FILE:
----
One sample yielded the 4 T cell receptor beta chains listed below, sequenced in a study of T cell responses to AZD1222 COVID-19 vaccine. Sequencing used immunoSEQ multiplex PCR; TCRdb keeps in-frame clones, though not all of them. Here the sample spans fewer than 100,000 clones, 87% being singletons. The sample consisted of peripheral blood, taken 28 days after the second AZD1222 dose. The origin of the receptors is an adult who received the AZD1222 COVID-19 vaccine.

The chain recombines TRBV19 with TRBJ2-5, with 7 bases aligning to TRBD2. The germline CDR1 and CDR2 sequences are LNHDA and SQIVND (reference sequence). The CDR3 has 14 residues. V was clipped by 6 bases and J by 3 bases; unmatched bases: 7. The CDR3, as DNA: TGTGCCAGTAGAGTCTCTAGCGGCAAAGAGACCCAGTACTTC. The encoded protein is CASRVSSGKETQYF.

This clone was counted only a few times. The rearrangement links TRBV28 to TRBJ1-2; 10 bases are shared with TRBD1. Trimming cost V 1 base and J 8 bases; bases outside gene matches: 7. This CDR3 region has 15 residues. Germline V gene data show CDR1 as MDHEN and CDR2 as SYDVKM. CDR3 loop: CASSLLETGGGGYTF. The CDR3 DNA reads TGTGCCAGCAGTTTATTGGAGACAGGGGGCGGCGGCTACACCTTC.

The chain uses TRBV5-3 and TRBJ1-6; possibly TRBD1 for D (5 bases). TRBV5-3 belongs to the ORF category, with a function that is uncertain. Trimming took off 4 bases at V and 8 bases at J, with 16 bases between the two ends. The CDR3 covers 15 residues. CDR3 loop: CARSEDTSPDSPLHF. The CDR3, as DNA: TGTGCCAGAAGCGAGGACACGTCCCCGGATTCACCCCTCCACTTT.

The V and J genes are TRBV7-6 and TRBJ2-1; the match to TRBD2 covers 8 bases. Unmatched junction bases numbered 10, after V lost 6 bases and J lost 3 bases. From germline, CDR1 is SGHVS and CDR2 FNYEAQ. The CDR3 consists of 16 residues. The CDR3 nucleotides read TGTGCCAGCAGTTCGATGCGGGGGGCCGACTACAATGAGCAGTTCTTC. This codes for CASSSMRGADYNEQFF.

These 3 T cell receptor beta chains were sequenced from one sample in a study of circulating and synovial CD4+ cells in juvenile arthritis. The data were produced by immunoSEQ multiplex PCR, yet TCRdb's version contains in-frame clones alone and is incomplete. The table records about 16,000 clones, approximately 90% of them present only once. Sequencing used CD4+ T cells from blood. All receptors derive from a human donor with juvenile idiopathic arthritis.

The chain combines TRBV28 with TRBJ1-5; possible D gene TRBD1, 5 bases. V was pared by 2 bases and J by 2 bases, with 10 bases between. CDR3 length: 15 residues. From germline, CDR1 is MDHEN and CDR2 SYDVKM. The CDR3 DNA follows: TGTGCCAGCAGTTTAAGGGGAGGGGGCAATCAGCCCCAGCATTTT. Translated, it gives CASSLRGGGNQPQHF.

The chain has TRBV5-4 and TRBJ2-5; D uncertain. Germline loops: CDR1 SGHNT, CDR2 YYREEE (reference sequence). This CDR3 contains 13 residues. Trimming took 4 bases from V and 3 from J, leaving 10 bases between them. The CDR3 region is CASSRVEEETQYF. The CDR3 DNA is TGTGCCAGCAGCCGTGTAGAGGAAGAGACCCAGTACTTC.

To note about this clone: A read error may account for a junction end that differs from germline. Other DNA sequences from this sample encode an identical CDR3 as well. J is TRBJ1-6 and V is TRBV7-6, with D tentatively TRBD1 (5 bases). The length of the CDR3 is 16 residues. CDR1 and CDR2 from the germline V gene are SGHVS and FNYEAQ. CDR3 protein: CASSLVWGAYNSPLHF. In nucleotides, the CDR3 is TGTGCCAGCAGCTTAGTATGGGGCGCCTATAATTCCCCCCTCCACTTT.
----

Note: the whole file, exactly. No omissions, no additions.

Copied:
One sample yielded the 4 T cell receptor beta chains listed below, sequenced in a study of T cell responses to AZD1222 COVID-19 vaccine. Sequencing used immunoSEQ multiplex PCR; TCRdb keeps in-frame clones, though not all of them. Here the sample spans fewer than 100,000 clones, 87% being singletons. The sample consisted of peripheral blood, taken 28 days after the second AZD1222 dose. The origin of the receptors is an adult who received the AZD1222 COVID-19 vaccine.

The chain recombines TRBV19 with TRBJ2-5, with 7 bases aligning to TRBD2. The germline CDR1 and CDR2 sequences are LNHDA and SQIVND (reference sequence). The CDR3 has 14 residues. V was clipped by 6 bases and J by 3 bases; unmatched bases: 7. The CDR3, as DNA: TGTGCCAGTAGAGTCTCTAGCGGCAAAGAGACCCAGTACTTC. The encoded protein is CASRVSSGKETQYF.

This clone was counted only a few times. The rearrangement links TRBV28 to TRBJ1-2; 10 bases are shared with TRBD1. Trimming cost V 1 base and J 8 bases; bases outside gene matches: 7. This CDR3 region has 15 residues. Germline V gene data show CDR1 as MDHEN and CDR2 as SYDVKM. CDR3 loop: CASSLLETGGGGYTF. The CDR3 DNA reads TGTGCCAGCAGTTTATTGGAGACAGGGGGCGGCGGCTACACCTTC.

The chain uses TRBV5-3 and TRBJ1-6; possibly TRBD1 for D (5 bases). TRBV5-3 belongs to the ORF category, with a function that is uncertain. Trimming took off 4 bases at V and 8 bases at J, with 16 bases between the two ends. The CDR3 covers 15 residues. CDR3 loop: CARSEDTSPDSPLHF. The CDR3, as DNA: TGTGCCAGAAGCGAGGACACGTCCCCGGATTCACCCCTCCACTTT.

The V and J genes are TRBV7-6 and TRBJ2-1; the match to TRBD2 covers 8 bases. Unmatched junction bases numbered 10, after V lost 6 bases and J lost 3 bases. From germline, CDR1 is SGHVS and CDR2 FNYEAQ. The CDR3 consists of 16 residues. The CDR3 nucleotides read TGTGCCAGCAGTTCGATGCGGGGGGCCGACTACAATGAGCAGTTCTTC. This codes for CASSSMRGADYNEQFF.

These 3 T cell receptor beta chains were sequenced from one sample in a study of circulating and synovial CD4+ cells in juvenile arthritis. The data were produced by immunoSEQ multiplex PCR, yet TCRdb's version contains in-frame clones alone and is incomplete. The table records about 16,000 clones, approximately 90% of them present only once. Sequencing used CD4+ T cells from blood. All receptors derive from a human donor with juvenile idiopathic arthritis.

The chain combines TRBV28 with TRBJ1-5; possible D gene TRBD1, 5 bases. V was pared by 2 bases and J by 2 bases, with 10 bases between. CDR3 length: 15 residues. From germline, CDR1 is MDHEN and CDR2 SYDVKM. The CDR3 DNA follows: TGTGCCAGCAGTTTAAGGGGAGGGGGCAATCAGCCCCAGCATTTT. Translated, it gives CASSLRGGGNQPQHF.

The chain has TRBV5-4 and TRBJ2-5; D uncertain. Germline loops: CDR1 SGHNT, CDR2 YYREEE (reference sequence). This CDR3 contains 13 residues. Trimming took 4 bases from V and 3 from J, leaving 10 bases between them. The CDR3 region is CASSRVEEETQYF. The CDR3 DNA is TGTGCCAGCAGCCGTGTAGAGGAAGAGACCCAGTACTTC.

To note about this clone: A read error may account for a junction end that differs from germline. Other DNA sequences from this sample encode an identical CDR3 as well. J is TRBJ1-6 and V is TRBV7-6, with D tentatively TRBD1 (5 bases). The length of the CDR3 is 16 residues. CDR1 and CDR2 from the germline V gene are SGHVS and FNYEAQ. CDR3 protein: CASSLVWGAYNSPLHF. In nucleotides, the CDR3 is TGTGCCAGCAGCTTAGTATGGGGCGCCTATAATTCCCCCCTCCACTTT.